Hi. Welcome to Redeem the Commute. I’m Ryan, your host of the daily challenges. Today is Tuesday, the day we study the Bible together. This week, as part of our series on the identity of Jesus, we’re going to study the story of a woman in the Bible named Lydia, who was in a unique position to serve others through her generosity.

And a vision appeared to Paul in the night: a man of Macedonia was standing there, urging him and saying, “Come over to Macedonia and help us.” And when Paul had seen the vision, immediately we sought to go on into Macedonia, concluding that God had called us to preach the gospel to them.

So, setting sail from Troas, we made a direct voyage to Samothrace, and the following day to Neapolis, and from there to Philippi, which is a leading city of the district of Macedonia and a Roman colony. We remained in this city some days. And on the Sabbath day we went outside the gate to the riverside, where we supposed there was a place of prayer, and we sat down and spoke to the women who had come together. One who heard us was a woman named Lydia, from the city of Thyatira, a seller of purple goods, who was a worshiper of God. The Lord opened her heart to pay attention to what was said by Paul. And after she was baptized, and her household as well, she urged us, saying, “If you have judged me to be faithful to the Lord, come to my house and stay.” And she prevailed upon us.  (Acts 16:9-15 ESV)

This story of generosity actually started with Paul. He has generously sacrificed in his life to travel and share the gospel, good news about Jesus, with people. He remained unmarried, for example, which would have been unusual for a man of his age and stature. He’s surely given up income, even though he was able to work on the side as a tentmaker when he needed income.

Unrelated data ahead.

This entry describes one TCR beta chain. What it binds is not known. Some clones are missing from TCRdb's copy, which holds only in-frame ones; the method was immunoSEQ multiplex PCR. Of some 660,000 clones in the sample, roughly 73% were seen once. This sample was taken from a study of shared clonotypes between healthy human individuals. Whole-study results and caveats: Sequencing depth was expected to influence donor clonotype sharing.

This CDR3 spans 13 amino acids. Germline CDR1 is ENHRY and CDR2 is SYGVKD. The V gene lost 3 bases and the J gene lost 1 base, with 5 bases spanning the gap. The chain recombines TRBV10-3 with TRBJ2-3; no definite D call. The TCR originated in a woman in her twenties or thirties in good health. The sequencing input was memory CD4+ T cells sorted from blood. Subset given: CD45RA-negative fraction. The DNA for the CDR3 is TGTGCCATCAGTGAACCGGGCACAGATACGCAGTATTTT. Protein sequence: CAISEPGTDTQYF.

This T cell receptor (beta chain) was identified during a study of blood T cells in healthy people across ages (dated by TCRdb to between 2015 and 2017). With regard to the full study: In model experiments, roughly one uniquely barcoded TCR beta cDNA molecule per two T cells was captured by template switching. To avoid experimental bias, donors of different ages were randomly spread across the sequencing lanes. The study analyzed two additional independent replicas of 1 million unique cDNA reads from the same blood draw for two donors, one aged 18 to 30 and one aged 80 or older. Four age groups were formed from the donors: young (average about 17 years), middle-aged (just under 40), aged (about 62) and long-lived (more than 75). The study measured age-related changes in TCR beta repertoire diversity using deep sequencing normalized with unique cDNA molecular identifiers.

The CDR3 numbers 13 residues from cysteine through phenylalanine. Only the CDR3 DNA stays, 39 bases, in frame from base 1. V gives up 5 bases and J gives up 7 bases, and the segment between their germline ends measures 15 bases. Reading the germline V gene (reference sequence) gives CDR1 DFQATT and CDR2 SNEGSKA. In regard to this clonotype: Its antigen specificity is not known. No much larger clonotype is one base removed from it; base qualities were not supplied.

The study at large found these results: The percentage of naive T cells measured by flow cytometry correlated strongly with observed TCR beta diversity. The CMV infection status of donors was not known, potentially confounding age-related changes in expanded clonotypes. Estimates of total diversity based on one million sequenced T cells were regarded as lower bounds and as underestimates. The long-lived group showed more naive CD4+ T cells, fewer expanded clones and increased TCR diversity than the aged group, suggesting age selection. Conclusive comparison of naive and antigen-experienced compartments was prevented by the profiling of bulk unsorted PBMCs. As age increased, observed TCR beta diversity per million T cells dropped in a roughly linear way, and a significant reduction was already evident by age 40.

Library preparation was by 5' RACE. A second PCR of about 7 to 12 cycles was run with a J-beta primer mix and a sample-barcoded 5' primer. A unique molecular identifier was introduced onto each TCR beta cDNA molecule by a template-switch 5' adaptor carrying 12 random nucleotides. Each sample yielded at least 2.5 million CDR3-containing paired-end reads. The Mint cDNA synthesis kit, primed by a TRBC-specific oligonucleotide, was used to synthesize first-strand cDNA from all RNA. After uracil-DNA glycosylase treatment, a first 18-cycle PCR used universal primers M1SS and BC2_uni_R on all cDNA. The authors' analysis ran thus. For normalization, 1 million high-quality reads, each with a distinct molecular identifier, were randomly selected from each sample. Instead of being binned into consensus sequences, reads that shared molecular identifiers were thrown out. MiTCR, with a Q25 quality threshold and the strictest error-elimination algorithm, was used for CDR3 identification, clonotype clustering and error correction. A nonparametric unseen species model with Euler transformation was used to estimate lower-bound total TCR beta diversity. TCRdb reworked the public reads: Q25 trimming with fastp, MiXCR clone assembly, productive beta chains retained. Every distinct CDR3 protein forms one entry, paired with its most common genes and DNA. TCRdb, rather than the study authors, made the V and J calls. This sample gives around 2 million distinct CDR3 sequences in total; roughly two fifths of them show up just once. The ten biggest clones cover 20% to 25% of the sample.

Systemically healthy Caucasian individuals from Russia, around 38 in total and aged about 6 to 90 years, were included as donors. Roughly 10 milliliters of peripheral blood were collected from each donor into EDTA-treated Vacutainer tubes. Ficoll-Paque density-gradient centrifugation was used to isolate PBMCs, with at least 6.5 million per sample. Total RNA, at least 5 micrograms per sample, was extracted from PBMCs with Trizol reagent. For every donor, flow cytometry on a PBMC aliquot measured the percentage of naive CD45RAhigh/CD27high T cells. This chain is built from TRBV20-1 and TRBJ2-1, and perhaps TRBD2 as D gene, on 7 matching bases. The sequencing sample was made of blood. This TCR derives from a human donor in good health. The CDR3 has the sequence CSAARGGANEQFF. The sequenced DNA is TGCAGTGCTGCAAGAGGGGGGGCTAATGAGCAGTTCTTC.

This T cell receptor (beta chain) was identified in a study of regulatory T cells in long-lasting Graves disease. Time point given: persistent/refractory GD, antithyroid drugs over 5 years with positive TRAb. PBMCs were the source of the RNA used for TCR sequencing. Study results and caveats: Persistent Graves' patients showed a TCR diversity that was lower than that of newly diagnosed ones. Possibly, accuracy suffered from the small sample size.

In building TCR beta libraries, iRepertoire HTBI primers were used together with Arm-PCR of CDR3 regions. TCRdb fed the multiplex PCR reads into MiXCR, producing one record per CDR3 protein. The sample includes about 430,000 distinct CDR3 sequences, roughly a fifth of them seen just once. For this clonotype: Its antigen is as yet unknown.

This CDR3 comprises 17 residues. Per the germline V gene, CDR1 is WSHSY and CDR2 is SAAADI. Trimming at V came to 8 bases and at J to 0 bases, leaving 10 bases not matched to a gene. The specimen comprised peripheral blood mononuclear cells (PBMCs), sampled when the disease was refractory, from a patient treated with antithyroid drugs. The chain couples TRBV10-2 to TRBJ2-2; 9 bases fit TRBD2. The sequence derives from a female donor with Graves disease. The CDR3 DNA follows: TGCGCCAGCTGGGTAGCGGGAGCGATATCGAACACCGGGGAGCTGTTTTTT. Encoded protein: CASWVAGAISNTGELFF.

Because of his generosity, he’s also agile. There isn’t much slowing him down. When God says go, he can pack up and go “immediately” as he did in this story.

Now usually in these stories about the early part of his ministry, he would go to find his fellow Jews at a Synagogue. Any town with more than 10 Jewish males could form a synagogue, the center of Jewish teaching and learning, and community. This town, however, seems not to have had a synagogue, perhaps because there weren’t enough Jewish males. So Paul went looking for the Jewish women, who he found at the riverside.

Even in a society with strict gender roles, he didn’t let that stand in his way. He shared with the gathered women about Jesus, giving them his time and attention.

Question: Who else in this story comes across as generous? What signs do you see?